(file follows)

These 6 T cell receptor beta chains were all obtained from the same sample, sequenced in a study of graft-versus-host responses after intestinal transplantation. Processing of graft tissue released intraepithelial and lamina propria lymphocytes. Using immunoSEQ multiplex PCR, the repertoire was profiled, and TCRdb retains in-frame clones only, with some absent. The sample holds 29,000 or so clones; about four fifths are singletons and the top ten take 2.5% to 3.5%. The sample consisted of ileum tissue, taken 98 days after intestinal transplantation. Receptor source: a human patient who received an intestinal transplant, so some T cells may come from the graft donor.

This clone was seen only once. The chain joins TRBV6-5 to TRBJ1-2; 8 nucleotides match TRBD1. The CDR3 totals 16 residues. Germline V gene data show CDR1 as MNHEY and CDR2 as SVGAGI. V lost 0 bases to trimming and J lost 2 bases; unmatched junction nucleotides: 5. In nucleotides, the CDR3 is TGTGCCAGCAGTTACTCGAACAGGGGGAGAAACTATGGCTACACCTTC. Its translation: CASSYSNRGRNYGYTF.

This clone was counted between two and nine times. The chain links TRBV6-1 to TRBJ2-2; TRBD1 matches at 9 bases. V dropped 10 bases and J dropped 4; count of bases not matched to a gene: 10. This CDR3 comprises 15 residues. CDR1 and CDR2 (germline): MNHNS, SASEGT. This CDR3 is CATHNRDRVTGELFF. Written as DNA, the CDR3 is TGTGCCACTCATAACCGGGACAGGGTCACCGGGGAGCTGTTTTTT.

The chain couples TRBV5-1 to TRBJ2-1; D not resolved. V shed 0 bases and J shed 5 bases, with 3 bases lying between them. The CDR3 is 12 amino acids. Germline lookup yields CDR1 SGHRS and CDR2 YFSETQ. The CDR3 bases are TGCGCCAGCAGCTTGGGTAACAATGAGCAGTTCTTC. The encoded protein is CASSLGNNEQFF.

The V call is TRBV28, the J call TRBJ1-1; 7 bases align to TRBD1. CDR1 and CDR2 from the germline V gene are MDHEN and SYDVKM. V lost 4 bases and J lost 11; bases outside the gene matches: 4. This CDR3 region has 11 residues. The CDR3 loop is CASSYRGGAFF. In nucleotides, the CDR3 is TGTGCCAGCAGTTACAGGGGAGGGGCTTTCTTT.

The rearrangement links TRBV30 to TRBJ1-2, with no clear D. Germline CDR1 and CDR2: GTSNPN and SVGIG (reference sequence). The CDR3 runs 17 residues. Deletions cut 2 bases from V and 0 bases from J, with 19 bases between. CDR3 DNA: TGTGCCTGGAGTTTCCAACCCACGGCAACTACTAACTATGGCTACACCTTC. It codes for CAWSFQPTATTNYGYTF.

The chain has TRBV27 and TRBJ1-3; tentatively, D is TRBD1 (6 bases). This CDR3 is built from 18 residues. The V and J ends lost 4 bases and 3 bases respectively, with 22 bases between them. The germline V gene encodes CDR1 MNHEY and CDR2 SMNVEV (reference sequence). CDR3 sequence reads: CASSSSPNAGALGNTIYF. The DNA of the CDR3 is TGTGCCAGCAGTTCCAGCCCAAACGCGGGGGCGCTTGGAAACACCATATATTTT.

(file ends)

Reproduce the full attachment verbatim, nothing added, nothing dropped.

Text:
These 6 T cell receptor beta chains were all obtained from the same sample, sequenced in a study of graft-versus-host responses after intestinal transplantation. Processing of graft tissue released intraepithelial and lamina propria lymphocytes. Using immunoSEQ multiplex PCR, the repertoire was profiled, and TCRdb retains in-frame clones only, with some absent. The sample holds 29,000 or so clones; about four fifths are singletons and the top ten take 2.5% to 3.5%. The sample consisted of ileum tissue, taken 98 days after intestinal transplantation. Receptor source: a human patient who received an intestinal transplant, so some T cells may come from the graft donor.

This clone was seen only once. The chain joins TRBV6-5 to TRBJ1-2; 8 nucleotides match TRBD1. The CDR3 totals 16 residues. Germline V gene data show CDR1 as MNHEY and CDR2 as SVGAGI. V lost 0 bases to trimming and J lost 2 bases; unmatched junction nucleotides: 5. In nucleotides, the CDR3 is TGTGCCAGCAGTTACTCGAACAGGGGGAGAAACTATGGCTACACCTTC. Its translation: CASSYSNRGRNYGYTF.

This clone was counted between two and nine times. The chain links TRBV6-1 to TRBJ2-2; TRBD1 matches at 9 bases. V dropped 10 bases and J dropped 4; count of bases not matched to a gene: 10. This CDR3 comprises 15 residues. CDR1 and CDR2 (germline): MNHNS, SASEGT. This CDR3 is CATHNRDRVTGELFF. Written as DNA, the CDR3 is TGTGCCACTCATAACCGGGACAGGGTCACCGGGGAGCTGTTTTTT.

The chain couples TRBV5-1 to TRBJ2-1; D not resolved. V shed 0 bases and J shed 5 bases, with 3 bases lying between them. The CDR3 is 12 amino acids. Germline lookup yields CDR1 SGHRS and CDR2 YFSETQ. The CDR3 bases are TGCGCCAGCAGCTTGGGTAACAATGAGCAGTTCTTC. The encoded protein is CASSLGNNEQFF.

The V call is TRBV28, the J call TRBJ1-1; 7 bases align to TRBD1. CDR1 and CDR2 from the germline V gene are MDHEN and SYDVKM. V lost 4 bases and J lost 11; bases outside the gene matches: 4. This CDR3 region has 11 residues. The CDR3 loop is CASSYRGGAFF. In nucleotides, the CDR3 is TGTGCCAGCAGTTACAGGGGAGGGGCTTTCTTT.

The rearrangement links TRBV30 to TRBJ1-2, with no clear D. Germline CDR1 and CDR2: GTSNPN and SVGIG (reference sequence). The CDR3 runs 17 residues. Deletions cut 2 bases from V and 0 bases from J, with 19 bases between. CDR3 DNA: TGTGCCTGGAGTTTCCAACCCACGGCAACTACTAACTATGGCTACACCTTC. It codes for CAWSFQPTATTNYGYTF.

The chain has TRBV27 and TRBJ1-3; tentatively, D is TRBD1 (6 bases). This CDR3 is built from 18 residues. The V and J ends lost 4 bases and 3 bases respectively, with 22 bases between them. The germline V gene encodes CDR1 MNHEY and CDR2 SMNVEV (reference sequence). CDR3 sequence reads: CASSSSPNAGALGNTIYF. The DNA of the CDR3 is TGTGCCAGCAGTTCCAGCCCAAACGCGGGGGCGCTTGGAAACACCATATATTTT.